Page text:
Snorting. Spitting. Shouting.
His red cheeks flapping as he stomped to the lobby like a fat toddler.
A table of cotton candy heads snapped around. Their eyes rolling in unison. The leaned-back chatter and laughter now a huddle of whispers and giggles.
He barked at the woman behind the counter. Loudly. But nothing too colorful. Just some low level swears that’d give a 10-year-old no more than a finger-wagging. More pathetic than effective.
She didn’t deserve this. Any of it. It wasn’t her fault. Besides, she’s a genuinely kind and sweet and thoughtful person. I could see her trying to help, but he just hollered over her helpfulness.
I straightened my tie and quick-stepped over.
“Sir, what is the problem?” I asked in my most concerned voice.
“YUH! BABBEDY GONK BRUH DA BUMBA DUH!” might as well be what he said.
Honestly, I wasn’t paying attention. I simply nodded, “It’ll be just a moment to gather someone to send up. If you’d be so kind to wait for them back in your room. Five… maybe ten minutes?”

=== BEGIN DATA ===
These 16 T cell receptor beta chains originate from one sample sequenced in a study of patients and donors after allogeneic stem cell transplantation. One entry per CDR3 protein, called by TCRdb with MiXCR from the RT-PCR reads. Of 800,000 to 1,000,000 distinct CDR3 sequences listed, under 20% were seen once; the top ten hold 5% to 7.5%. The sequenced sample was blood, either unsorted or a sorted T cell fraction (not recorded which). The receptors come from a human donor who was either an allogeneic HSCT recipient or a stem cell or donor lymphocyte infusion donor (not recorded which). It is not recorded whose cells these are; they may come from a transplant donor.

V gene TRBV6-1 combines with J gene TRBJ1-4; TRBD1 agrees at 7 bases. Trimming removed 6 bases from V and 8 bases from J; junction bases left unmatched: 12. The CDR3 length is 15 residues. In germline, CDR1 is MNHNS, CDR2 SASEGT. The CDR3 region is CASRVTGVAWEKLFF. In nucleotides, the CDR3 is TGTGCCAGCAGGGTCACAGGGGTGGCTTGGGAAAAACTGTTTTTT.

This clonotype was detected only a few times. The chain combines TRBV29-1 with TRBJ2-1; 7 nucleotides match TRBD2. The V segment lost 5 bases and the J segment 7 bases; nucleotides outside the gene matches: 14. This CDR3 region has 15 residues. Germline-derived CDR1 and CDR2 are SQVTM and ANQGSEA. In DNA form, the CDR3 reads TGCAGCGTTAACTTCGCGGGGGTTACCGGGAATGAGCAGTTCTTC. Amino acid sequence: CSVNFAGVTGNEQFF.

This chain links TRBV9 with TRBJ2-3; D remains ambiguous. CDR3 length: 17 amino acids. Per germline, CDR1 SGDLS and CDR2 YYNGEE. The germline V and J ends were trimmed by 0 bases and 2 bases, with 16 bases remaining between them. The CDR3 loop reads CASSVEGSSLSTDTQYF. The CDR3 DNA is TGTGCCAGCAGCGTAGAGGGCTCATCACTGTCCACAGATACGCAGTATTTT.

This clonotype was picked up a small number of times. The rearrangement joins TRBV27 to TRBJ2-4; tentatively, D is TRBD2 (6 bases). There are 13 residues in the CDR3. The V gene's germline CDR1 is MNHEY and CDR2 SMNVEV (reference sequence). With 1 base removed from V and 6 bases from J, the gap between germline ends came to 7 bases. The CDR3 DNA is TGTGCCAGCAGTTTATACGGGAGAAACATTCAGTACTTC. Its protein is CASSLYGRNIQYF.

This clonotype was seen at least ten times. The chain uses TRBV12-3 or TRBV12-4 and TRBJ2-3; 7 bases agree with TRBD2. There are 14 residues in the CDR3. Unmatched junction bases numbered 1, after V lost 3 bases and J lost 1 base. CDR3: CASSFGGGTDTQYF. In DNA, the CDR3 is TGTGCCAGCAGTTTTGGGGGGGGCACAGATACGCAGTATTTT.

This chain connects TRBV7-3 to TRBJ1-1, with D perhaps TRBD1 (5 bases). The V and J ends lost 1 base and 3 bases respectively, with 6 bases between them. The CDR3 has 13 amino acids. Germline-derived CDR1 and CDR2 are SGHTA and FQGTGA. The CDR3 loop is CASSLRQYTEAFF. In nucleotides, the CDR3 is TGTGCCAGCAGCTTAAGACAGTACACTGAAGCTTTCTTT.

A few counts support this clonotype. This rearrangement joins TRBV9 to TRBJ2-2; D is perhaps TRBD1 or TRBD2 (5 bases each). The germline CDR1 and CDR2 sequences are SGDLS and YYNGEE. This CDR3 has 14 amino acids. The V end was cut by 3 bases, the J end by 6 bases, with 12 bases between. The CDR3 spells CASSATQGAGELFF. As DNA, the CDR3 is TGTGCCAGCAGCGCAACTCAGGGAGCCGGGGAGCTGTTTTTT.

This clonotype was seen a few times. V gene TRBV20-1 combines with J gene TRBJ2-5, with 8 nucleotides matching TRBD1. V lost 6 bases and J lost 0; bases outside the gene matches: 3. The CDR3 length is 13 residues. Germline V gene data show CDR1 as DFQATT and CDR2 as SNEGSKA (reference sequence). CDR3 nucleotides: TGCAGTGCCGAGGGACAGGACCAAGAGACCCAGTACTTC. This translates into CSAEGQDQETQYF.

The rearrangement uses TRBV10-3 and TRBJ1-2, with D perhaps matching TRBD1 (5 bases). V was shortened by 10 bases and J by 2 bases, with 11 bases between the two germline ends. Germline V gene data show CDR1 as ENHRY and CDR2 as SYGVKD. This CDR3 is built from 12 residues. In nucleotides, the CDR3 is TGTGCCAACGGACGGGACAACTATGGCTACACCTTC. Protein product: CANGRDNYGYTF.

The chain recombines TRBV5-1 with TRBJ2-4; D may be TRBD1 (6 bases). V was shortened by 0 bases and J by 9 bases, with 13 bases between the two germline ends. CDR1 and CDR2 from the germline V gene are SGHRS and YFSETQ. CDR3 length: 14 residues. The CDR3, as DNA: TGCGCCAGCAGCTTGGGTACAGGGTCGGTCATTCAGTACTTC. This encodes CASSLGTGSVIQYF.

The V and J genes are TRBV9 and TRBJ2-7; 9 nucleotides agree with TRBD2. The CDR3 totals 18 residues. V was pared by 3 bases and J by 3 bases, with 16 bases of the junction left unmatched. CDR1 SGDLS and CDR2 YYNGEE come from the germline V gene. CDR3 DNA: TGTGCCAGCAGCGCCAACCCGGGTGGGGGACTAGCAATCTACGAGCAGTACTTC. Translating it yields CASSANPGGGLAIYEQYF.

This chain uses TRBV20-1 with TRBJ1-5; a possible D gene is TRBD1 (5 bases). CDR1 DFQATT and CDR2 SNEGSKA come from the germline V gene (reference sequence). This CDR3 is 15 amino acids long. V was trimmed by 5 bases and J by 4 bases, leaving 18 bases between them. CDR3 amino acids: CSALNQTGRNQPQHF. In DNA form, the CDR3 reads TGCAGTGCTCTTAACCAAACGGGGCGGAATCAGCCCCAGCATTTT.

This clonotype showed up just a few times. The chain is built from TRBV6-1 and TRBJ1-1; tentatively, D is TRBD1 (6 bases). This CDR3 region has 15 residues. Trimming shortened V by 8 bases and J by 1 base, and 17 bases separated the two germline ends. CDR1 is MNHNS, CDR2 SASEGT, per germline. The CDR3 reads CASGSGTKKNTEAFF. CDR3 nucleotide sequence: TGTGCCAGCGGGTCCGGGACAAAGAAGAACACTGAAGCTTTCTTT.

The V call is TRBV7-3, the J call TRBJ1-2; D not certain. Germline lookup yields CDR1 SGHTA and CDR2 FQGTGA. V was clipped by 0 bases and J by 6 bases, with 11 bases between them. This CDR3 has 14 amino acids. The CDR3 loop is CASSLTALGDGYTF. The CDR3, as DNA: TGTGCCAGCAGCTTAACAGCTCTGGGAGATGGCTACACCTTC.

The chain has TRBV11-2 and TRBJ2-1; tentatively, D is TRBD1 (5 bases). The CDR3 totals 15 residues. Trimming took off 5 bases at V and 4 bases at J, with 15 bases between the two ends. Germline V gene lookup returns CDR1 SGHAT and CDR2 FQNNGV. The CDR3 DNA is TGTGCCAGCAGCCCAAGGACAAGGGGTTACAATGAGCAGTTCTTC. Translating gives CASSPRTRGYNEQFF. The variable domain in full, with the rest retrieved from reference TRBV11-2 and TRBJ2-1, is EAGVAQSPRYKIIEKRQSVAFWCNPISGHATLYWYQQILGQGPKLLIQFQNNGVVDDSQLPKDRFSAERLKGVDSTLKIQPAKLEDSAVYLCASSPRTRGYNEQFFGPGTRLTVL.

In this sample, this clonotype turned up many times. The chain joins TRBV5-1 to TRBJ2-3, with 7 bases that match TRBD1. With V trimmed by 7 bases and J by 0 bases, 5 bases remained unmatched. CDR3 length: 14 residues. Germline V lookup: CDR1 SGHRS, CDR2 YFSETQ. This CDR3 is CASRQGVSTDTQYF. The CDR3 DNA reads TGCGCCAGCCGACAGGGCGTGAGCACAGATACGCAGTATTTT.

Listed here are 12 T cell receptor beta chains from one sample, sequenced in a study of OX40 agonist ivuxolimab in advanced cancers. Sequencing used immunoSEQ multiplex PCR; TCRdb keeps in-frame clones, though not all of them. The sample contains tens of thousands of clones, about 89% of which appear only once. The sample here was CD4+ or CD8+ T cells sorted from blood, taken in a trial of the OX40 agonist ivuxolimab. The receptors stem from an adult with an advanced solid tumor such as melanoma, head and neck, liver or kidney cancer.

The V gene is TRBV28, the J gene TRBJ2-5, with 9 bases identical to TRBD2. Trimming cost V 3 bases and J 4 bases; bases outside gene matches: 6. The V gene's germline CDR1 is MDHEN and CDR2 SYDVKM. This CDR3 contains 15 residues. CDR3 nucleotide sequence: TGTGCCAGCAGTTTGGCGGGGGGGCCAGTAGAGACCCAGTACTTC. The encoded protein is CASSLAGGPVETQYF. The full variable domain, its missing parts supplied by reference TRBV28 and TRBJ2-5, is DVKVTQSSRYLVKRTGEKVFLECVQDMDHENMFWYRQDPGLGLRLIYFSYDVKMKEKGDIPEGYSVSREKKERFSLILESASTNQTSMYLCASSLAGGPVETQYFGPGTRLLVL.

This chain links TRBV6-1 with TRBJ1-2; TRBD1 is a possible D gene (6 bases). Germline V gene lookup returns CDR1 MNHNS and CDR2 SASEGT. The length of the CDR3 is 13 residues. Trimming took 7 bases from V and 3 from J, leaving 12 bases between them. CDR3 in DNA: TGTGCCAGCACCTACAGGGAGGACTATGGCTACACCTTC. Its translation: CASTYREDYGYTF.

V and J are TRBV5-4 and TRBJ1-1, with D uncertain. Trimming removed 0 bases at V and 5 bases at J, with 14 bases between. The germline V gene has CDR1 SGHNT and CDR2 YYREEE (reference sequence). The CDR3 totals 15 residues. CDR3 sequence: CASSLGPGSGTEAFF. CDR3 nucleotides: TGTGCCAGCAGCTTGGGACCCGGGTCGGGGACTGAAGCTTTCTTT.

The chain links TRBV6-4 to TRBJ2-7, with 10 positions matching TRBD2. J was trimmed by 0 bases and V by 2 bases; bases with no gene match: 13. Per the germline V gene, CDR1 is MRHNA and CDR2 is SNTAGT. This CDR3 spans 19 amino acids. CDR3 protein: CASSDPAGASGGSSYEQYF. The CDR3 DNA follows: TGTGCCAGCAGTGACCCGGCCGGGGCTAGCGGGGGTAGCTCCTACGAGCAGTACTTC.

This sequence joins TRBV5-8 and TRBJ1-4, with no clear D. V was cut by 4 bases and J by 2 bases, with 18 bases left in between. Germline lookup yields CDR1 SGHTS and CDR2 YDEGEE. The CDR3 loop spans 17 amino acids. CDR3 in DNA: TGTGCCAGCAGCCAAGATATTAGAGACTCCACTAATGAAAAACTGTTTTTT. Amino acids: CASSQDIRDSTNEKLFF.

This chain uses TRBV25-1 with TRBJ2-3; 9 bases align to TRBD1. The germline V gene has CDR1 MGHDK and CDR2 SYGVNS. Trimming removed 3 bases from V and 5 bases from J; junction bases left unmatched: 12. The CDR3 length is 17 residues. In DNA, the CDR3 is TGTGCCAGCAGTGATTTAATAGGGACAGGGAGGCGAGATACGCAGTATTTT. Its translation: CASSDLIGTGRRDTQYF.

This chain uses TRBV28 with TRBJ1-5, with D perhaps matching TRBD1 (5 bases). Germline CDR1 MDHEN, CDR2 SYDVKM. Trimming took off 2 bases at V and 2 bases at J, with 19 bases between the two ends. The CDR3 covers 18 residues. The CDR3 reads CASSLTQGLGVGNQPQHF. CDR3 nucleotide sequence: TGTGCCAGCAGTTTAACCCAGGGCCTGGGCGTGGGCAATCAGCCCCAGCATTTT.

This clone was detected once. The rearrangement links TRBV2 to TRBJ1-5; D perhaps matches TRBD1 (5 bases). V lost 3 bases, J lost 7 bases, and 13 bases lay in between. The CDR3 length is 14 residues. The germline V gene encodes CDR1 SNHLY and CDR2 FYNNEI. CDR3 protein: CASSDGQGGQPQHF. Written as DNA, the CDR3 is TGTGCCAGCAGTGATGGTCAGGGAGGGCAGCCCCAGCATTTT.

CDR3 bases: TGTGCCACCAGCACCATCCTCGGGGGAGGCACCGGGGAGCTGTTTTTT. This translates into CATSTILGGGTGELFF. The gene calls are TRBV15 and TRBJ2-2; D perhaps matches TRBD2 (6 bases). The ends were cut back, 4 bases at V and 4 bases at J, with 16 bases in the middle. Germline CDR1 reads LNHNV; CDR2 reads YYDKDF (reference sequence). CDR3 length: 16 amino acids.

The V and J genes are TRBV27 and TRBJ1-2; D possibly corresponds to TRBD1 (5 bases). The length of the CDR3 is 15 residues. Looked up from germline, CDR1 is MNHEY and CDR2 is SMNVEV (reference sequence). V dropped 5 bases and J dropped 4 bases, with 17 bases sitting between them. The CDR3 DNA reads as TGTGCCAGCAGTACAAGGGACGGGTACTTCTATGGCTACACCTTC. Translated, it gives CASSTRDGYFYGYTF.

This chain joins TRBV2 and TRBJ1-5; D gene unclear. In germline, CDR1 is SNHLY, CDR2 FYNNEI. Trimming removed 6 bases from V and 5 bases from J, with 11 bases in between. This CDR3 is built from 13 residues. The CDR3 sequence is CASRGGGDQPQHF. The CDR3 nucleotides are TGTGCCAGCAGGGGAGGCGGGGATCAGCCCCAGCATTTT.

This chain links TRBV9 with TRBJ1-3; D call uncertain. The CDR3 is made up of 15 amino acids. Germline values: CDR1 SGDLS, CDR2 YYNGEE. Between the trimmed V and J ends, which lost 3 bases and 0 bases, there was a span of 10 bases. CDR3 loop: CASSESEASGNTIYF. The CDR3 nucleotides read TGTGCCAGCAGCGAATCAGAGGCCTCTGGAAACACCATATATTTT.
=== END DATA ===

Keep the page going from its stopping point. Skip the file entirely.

It was like I gave him a lollipop. He straightened up and jutted his chin with satisfaction as he sauntered to the elevators.
She cocked her head and shot me a look.
I don’t work here. I just know that lovely young woman behind the counter was already supposed to be off the clock, and the guy working the next shift, who is a world-class weasel, just waltzed in. It’ll be at least ten minutes before Mr. Entitlement gets fed up waiting for someone who was never sent, and thuds back down for another round of spitting and yelling. By then, her scumbag co-worker will be in charge of the desk. I would love to watch the fireworks between the middle-aged man-child and that cocky slimeball light up the lobby, but I have a date. And she just clocked out.
D. W. Parkhurst is an award-winning copywriter who also dabbles in short stories and poetry.